Hands on with LoRa in North America. #3

HopeRF RFM95, Teensy and Multitech LoRa Conduit working together.

<-PART 2

In order to test HopeRF radio, I decided to use the existing code running on Teensy MCU (v: 3.2) in public LoRa mode.
You will need the following:

Keep in mind that my goal here is to focus on HopeRF’s radio testing as Teensy MCU is way too expensive and consumes too much power to even be consider it for production usage.

To start, you will need to solder few wires together:

Teensy LC/3.1/3.2 — RFM92/95


3.3V — 3.3V

RFM95 & Teensy LoRa Solution

RFM95 & Teensy

2 — DIO0

5 — DIO1

6 — DIO2


10 — NSS

11 — MOSI

12 — MISO

13 — SCK

Since Teensy is basically yet another Arduino Development Platform, we will use Arduino SDK with Teensyduino add-on to program Teensy with IBM’s LoraMac.

You can just follow this set of instructions to get Teensyduino running on your platform.

Once installed, try compiling one of the demo programs for Teensy, just to make sure that everything went ok.

Now, we are ready to proceed with actual LoRaMac code. First, Clone the whole package to your system, then add it as new library to your Arduino SDK.

LoRa LoRaMac Installation

You are almost done ;), just few modifications left…

I will be using defaults with the exception of the DevAddr below.

In the main file, we need to change DevAddr to something unique globally.

static const u4_t DEVADDR = 0x03FF0001 ;

//In this example I used 0x03FFEBB2, you will see it below in the section when we define node manually in gateway's db. 

This is equivalent of MAC address associated with your Ethernet port. In production, you will have your own prefix, obtained from IEEE, but for now we can just use anything, as long as it’s not duplicated on your network.

Then, we will adjust Spreading Factor from 11 to 9 to match gateway configuration (as per FCC in North America, Spreading Factor could be between 7 and 10).
// Set data rate and transmit power (note: txpow seems to be ignored by the library)

Now, you need to use your favoured editor to change the config.h located under arduino libraries (in case of MacOS: /Users/<Your User Name>/Documents/Arduino/libraries/arduino-lmic-v1.5-master/src/lmic to support 915MHz as North American ISM frequency and SX1276 chip for RFM95 HopeRF radio module.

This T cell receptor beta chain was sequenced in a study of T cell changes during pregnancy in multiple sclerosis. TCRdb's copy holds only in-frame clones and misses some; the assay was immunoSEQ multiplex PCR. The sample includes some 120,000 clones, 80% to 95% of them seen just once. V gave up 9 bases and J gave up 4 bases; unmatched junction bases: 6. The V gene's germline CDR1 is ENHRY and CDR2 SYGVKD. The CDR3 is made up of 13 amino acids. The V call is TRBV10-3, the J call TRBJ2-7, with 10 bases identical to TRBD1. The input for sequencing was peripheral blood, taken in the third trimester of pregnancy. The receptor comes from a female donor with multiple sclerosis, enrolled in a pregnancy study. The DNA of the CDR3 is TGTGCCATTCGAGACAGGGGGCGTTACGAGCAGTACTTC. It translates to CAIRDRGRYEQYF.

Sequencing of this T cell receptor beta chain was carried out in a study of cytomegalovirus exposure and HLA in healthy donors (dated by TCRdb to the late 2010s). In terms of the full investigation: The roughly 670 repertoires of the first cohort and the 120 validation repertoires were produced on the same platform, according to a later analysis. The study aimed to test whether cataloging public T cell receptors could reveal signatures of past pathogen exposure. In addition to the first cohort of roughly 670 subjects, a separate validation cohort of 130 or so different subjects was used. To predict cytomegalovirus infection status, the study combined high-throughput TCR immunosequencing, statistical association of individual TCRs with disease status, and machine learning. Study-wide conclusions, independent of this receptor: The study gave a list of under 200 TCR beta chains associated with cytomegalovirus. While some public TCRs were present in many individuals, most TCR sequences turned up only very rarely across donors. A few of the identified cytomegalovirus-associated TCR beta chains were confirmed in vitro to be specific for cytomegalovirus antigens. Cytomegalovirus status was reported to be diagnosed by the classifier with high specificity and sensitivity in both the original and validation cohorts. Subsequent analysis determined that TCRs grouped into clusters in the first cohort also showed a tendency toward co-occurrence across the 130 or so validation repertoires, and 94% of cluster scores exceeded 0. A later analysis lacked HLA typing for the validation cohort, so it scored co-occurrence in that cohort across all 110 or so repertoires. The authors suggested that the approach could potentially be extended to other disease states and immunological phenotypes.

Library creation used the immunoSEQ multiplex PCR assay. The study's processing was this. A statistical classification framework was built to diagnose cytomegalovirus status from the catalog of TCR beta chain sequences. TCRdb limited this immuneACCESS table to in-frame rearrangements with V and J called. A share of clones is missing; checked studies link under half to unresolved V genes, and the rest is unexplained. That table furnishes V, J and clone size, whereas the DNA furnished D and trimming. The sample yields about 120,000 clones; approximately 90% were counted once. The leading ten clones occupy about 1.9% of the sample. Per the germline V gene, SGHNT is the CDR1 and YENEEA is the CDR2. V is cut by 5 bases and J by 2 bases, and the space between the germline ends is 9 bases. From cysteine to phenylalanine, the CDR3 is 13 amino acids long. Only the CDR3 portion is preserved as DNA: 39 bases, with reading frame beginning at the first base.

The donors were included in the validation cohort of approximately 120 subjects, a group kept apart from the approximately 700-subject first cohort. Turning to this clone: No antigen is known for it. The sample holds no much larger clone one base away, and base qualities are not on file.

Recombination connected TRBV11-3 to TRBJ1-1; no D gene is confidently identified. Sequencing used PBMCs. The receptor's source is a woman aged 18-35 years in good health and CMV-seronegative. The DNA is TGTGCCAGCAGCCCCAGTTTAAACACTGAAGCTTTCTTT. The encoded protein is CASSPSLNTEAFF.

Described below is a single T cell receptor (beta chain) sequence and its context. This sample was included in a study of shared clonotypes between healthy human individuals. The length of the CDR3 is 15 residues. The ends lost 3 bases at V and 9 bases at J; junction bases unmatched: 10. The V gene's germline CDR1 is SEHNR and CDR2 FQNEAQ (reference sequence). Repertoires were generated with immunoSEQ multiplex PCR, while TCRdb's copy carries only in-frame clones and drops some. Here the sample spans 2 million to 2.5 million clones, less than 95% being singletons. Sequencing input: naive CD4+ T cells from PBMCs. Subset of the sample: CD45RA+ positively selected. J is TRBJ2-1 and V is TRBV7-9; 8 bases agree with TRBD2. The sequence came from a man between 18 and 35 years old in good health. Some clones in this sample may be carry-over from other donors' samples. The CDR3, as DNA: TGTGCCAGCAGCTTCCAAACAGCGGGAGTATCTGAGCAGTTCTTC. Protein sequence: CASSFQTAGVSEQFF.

#ifndef _lmic_config_h_
#define _lmic_config_h_

// In the original LMIC code, these config values were defined on the
// gcc commandline. Since Arduino does not allow easily modifying the
// compiler commandline, use this file instead. (MK)

//#define CFG_eu868 1
#define CFG_us915 1
//#define CFG_sx1272_radio 1
#define CFG_sx1276_radio 1

// 50 μs per tick
#define US_PER_OSTICK 50
#define OSTICKS_PER_SEC (1000000 / US_PER_OSTICK)

#endif // _lmic_config_h_

You can connect your Teensy, compile your code and program your board.

Go back to your gateway and manually add the node:
# nc -u localhost 6677
node add 03FFEBB2 0200000000EEFFC0 4242456789ABCDEF 2B7E151628AED2A6ABF7158809CF4F3C 2B7E151628AED2A6ABF7158809CF4F3C

Using the following syntax: node add [DevAddr] [APPEUI] [DEVEUI] [NwkSKey] [AppSKey]

Depending if you run gateway or packet forwarder, go to you logs or run mosquitto_sub -t lora/+/up to see incoming packets.

As soon as you run your demo code, you should see something like that:

where “d29ybGQ=” is base64 representation of the word “hi”.

Almost forgot about last cosmetic modification… in order to avoid an extra character at the end of the string, modify
// Prepare upstream data transmission at the next possible time.
LMIC_setTxData2(1, mydata, sizeof(mydata), 0);

to // Prepare upstream data transmission at the next possible time.
LMIC_setTxData2(1, mydata, sizeof(my data)-1, 0);

Enjoy and stay tuned…

Soon, I will share my experience with modules from one of the new LoRa node makers from China.

I will also experiment with LoRa range, explaining ways to get the most from your node…

Stay tuned…

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